Amrita Pritam -Writer


Sonchirri Multimedia Magazine: Featuring Women of Punjabi Origin Series


Amrita Pritam : Writer 

Amrita Kaur was born on 31 August 1919, in Gujranwala, Punjab in British Raj. She was the only child of Kartar Singh and Raj Bibi, a Sikh couple. Her father was a school teacher and a poet. She grew up in a spiritual environment and inherited her love for writing from her father. He was also a “pracharak”—a preacher of the Sikh religion. Her orthodox grandmother used separate sets of utensils to serve Hindus and Muslims. From a young age, Amrita was a critical thinker and opposed such practices. When Amrita was just 11 years old her mother passed away. The little girl had prayed desperately to God to save her mother and stopped praying when her mother died in spite of her prayers.
                 She moved to Lahore with her father and found herself overburdened with household chores. She felt very sad and lonely and sought solace in writing.
Her first anthology of poems ‘Amrit Lehran’ (Immortal Waves) was published in 1936 when she was 16 years old. At the same age she married Pritam Singh, an editor to whom she was engaged in early childhood, and changed her name from Amrita Kaur to Amrita Pritam.
             Amrita Pritam wrote romantic poetry during the period of 1936 - 1943. Though she began her journey as romantic poet, soon she shifted gears, and became part of the Progressive Writers' Movement and its effect was seen in her collection, Lok Peed (People's Anguish) (1944), which openly criticized the war-torn economy, after the Bengal famine of 1943. She was also involved in social work to certain extent.
             In 1947, some one million people, Muslims, Hindus and Sikhs died from communal violence that followed the partition of British India, and left Amrita Pritam a Punjabi refugee at age 28, when she left Lahore and moved to New Delhi. Subsequently in 1948, while she was pregnant with her son, and travelling from Dehradun to Delhi, she expressed anguish on a piece of paper as the poem, "Ajj akhaan Waris Shah nu" (I ask Waris Shah Today); this poem was to later immortalise her and become the most poignant reminder of the horrors of Partition. The poem addressed to the Sufi poet Waris Shah, author of the tragic saga of Heer and Ranjah and with whom she shares her birthplace.
                 In 1960, Amrita Pritam left her husband. She is also said to have an unrequited affection for poet Sahir Ludhianvi. The story of this love is depicted in her autobiography, Rasidi Ticket (Revenue Stamp). Amrita found solace in the companionship of the renowned artist and writer Imroz. She spent the last forty years of her life with Imroz, who also designed most of her book covers and made her the subject of his several paintings. Their life together is also the subject of a book, Amrita Imroz: A Love Story. 
                    In her career spanning over six decades, she penned 28 novels, 18 anthologies of prose, five short stories and 16 miscellaneous prose volumes. A number of her works have been translated into English, French, Danish, Japanese, Mandarin and other languages from Punjabi and Urdu, including her autobiographical works Black Rose and Rasidi Ticket. The first of Amrita Pritam's books to be filmed was Dharti Sagar te Sippiyan, as ‘Kadambari’ (1965), followed by ‘Unah Di Kahani’, as Daaku (Dacoit, 1976), directed by Basu Bhattacharya. Her novel Pinjar (The Skeleton, 1970) narrates the story of partition riots along with the crisis of women who suffered during the times. She edited "Nagmani", a monthly literary magazine in Punjabi for several years, which she ran together with Imroz, for 33 years; though after Partition she wrote prolifically in Hindi as well. Later in life, she turned to Osho and wrote introductions for several books of Osho, including Ek Onkar Satnam,  and also started writing on spiritual themes and dreams, producing works like Kaal Chetna (Time Consciousness) and Agyat Ka Nimantran (Call of the Unknown).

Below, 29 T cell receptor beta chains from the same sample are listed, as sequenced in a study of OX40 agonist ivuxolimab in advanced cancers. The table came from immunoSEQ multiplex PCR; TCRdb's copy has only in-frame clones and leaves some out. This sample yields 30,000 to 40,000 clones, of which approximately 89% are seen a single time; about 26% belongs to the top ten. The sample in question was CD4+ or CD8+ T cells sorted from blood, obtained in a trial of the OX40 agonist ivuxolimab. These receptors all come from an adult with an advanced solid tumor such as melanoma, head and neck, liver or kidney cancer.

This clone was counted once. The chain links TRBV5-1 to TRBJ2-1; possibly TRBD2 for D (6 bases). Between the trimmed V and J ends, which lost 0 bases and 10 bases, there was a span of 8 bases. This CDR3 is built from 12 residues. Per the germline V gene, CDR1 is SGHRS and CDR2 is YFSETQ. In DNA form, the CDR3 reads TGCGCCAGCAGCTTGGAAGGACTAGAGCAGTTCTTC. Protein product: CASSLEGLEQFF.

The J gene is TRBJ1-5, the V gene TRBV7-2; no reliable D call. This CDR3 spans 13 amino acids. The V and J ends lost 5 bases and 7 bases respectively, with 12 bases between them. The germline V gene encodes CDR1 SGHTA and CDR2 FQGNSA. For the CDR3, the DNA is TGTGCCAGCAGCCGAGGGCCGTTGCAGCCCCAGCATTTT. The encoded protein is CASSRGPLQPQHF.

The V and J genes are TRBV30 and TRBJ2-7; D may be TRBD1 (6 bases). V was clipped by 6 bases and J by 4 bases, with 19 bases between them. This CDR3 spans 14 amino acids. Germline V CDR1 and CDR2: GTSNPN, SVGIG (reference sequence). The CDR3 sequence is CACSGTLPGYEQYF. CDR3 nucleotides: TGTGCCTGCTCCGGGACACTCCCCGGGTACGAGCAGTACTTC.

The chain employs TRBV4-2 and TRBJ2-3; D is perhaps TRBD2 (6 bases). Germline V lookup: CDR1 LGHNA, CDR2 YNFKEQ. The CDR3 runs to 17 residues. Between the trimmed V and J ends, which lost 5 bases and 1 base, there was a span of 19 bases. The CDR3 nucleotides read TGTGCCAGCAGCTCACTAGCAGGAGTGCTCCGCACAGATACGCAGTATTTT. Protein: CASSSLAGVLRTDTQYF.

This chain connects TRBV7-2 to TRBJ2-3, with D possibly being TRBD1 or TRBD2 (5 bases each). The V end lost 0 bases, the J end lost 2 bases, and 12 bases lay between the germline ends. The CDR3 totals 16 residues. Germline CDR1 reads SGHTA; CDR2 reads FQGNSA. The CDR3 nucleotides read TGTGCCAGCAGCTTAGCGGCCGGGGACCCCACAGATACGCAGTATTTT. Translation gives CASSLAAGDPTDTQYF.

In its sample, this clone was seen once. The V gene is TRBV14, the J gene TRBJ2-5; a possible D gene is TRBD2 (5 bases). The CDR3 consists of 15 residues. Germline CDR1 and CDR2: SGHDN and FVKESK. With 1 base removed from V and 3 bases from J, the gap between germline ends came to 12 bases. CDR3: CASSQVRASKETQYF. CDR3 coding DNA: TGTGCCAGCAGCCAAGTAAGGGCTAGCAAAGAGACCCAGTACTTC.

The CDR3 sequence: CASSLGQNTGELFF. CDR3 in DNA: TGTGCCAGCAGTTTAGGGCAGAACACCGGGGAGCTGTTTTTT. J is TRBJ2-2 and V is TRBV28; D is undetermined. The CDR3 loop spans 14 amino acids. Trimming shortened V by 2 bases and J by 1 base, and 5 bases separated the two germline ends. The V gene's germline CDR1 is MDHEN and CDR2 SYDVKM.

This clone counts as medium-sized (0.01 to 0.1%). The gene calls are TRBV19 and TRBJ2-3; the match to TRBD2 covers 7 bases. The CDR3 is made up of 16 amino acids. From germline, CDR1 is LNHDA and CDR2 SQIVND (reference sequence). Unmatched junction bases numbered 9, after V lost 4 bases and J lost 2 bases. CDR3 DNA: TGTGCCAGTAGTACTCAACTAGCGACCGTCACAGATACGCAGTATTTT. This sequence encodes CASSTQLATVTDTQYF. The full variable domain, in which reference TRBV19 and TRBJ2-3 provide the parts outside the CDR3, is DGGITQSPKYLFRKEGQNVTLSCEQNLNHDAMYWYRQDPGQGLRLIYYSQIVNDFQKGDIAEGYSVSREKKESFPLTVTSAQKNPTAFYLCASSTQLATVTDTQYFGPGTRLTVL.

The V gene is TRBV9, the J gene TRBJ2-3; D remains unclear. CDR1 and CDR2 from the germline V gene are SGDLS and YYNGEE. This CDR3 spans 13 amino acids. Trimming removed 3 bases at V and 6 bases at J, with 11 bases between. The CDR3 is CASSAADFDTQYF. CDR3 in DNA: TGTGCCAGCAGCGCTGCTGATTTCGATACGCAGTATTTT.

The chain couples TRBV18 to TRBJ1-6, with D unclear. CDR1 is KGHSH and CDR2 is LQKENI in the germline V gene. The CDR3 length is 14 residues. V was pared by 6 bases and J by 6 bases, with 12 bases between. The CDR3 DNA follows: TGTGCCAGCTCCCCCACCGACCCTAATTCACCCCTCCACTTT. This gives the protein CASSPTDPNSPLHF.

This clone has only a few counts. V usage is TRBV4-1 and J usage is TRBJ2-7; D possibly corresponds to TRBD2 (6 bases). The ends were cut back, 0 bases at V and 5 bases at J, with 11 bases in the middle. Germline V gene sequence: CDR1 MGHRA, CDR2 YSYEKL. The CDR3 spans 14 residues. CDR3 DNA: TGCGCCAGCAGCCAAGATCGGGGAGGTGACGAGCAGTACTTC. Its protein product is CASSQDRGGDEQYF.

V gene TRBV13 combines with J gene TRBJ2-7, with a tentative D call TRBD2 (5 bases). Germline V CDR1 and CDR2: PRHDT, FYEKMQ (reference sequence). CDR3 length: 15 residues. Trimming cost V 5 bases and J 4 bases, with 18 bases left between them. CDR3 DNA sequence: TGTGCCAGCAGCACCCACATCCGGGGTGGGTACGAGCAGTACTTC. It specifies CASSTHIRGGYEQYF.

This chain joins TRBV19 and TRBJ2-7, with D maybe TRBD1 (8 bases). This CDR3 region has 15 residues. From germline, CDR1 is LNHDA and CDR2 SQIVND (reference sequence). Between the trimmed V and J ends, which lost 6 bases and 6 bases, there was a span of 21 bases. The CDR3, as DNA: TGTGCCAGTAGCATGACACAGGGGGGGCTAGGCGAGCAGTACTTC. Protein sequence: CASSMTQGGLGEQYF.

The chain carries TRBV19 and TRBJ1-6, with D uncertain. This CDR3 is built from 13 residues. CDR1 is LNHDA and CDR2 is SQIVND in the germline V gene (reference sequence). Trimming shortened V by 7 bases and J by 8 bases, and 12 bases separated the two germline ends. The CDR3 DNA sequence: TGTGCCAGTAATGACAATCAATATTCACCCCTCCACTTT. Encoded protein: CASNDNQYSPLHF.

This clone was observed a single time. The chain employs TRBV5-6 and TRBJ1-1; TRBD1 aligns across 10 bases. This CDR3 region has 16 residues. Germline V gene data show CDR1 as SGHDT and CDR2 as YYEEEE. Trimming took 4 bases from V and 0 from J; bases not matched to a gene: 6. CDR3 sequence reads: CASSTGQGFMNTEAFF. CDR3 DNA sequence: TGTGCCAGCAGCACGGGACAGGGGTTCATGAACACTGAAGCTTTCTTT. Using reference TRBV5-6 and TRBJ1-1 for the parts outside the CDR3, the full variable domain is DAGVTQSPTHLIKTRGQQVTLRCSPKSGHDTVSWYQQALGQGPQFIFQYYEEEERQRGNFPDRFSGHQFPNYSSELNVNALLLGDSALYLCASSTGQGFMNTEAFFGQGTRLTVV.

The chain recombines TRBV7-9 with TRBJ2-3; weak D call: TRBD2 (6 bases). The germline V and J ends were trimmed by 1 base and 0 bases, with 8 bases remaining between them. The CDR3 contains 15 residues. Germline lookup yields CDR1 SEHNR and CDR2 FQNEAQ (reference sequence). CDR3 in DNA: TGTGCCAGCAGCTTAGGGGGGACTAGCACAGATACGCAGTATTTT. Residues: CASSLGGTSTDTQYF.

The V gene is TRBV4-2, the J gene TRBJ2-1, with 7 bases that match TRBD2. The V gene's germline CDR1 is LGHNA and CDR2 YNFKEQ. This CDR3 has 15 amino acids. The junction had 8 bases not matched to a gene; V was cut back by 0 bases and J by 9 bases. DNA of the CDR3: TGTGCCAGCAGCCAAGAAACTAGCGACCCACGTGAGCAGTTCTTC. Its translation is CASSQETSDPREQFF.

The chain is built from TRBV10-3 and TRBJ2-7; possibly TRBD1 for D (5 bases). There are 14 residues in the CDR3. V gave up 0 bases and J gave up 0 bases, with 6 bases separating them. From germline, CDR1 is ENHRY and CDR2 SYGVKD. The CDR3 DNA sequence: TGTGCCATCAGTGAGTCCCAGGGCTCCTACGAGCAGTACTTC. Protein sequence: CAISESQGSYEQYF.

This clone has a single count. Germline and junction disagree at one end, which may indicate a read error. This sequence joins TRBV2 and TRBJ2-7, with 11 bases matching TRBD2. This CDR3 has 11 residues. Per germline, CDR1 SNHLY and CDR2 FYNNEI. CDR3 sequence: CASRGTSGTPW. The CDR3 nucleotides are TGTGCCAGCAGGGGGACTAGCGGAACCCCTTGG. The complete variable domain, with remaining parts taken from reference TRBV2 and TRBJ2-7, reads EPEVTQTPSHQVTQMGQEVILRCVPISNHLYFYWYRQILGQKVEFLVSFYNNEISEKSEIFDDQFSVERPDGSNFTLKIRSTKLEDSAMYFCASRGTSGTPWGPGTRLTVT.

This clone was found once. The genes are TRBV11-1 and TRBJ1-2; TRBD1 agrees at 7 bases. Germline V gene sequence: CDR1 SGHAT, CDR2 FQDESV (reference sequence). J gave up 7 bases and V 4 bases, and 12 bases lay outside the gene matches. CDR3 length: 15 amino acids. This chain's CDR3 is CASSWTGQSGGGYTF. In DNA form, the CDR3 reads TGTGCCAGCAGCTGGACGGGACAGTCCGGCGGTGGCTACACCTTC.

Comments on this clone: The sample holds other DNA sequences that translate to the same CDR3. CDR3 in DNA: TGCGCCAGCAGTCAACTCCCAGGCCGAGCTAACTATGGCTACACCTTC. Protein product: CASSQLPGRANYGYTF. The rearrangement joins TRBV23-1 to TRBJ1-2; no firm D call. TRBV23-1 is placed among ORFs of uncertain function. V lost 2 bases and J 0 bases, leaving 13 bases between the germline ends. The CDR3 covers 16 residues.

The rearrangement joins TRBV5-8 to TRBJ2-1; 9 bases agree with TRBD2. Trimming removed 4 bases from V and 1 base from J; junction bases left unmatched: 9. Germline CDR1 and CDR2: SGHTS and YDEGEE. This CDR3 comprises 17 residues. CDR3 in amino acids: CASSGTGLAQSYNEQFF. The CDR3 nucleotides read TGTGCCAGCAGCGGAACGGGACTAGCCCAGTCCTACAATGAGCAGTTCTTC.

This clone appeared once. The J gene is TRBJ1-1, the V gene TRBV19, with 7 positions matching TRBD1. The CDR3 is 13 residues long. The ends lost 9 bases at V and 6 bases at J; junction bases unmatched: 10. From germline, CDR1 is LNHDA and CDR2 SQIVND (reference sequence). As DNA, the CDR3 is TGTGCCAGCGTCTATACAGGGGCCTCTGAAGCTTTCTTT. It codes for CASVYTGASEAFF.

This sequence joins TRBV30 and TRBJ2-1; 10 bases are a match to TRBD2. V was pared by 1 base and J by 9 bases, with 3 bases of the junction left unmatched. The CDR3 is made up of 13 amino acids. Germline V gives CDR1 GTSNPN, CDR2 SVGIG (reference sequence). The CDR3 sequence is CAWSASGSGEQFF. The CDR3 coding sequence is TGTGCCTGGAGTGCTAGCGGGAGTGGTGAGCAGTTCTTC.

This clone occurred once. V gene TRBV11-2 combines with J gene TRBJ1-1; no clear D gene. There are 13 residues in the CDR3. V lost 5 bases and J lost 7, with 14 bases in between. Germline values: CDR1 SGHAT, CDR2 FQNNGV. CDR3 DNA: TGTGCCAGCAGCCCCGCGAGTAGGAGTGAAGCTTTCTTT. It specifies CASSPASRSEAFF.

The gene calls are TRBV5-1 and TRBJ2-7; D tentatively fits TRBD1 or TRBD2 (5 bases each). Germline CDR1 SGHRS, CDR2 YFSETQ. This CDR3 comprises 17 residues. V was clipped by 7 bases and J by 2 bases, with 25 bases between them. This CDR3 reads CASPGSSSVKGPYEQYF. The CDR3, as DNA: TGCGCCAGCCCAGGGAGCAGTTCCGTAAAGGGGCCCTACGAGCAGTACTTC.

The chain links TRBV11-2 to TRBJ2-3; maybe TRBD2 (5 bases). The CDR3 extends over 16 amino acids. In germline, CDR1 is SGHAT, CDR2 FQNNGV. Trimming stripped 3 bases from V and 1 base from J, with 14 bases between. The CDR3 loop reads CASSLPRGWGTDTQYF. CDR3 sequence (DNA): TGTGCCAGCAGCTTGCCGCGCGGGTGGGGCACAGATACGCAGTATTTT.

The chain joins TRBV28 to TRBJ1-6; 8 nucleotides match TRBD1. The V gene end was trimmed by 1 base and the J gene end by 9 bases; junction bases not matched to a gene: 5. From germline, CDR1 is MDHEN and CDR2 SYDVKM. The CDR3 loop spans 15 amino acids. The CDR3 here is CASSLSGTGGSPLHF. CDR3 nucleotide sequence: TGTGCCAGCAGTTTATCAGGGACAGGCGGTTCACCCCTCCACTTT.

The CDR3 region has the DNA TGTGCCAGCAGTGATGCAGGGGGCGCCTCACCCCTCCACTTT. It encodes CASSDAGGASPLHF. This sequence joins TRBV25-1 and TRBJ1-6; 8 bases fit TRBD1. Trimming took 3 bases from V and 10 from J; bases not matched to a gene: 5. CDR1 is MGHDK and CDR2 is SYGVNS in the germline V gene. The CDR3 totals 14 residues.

She died in her sleep on 31 October 2005 at the age of 86 in New Delhi, after a long illness. She was survived by her partner Imroz, daughter Kandala, son Navraj Kwatra, daughter-in-law Alka, and her grandchildren, Taurus, Noor, Aman and Shilpi. Navraj Kwatra was killed in 2012.
               Amrita is the first recipient of Punjab Rattan Award conferred upon her by Punjab Chief Minister Capt. Amarinder Singh. She is first woman recipient of the Sahitya Akademi Award in 1956 for Sunehadey, Amrita Pritam received the Bhartiya Jnanpith Award, India's highest literary award, in 1982 for Kagaj te Canvas. She received the Padma Shri (1969) and Padma Vibhushan, India's second highest civilian award, and Sahitya Akademi Fellowship, India's highest literary award, also in 2004. She received D.Litt. honorary degrees, from many universities. She also received International Vaptsarov Award from the Republic of Bulgaria (1979) and Degree of Officer dens, Ordre des Arts et des Lettres (Officier) by the French Government (1987). She was nominated as a member of Rajya Sabha 1986–92. Towards the end of her life, she was awarded by Pakistan's Punjabi Academy, to which she had remarked, Bade dino baad mere maike ko meri yaad aayi.. (My motherland has remembered me after a long time); and also Punjabi poets of Pakistan, sent her a chaddar, from the tombs of Waris Shah, and fellow Sufi mystic poets Bulle Shah and Sultan Bahu.

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(Please note: We intend to add profiles of the noted women of Punjabi origin into this series. We obtain information from various internet sites, books, magazines and people. If anyone claims for any information to be untrue based on proofs, we shall take it down upon notification)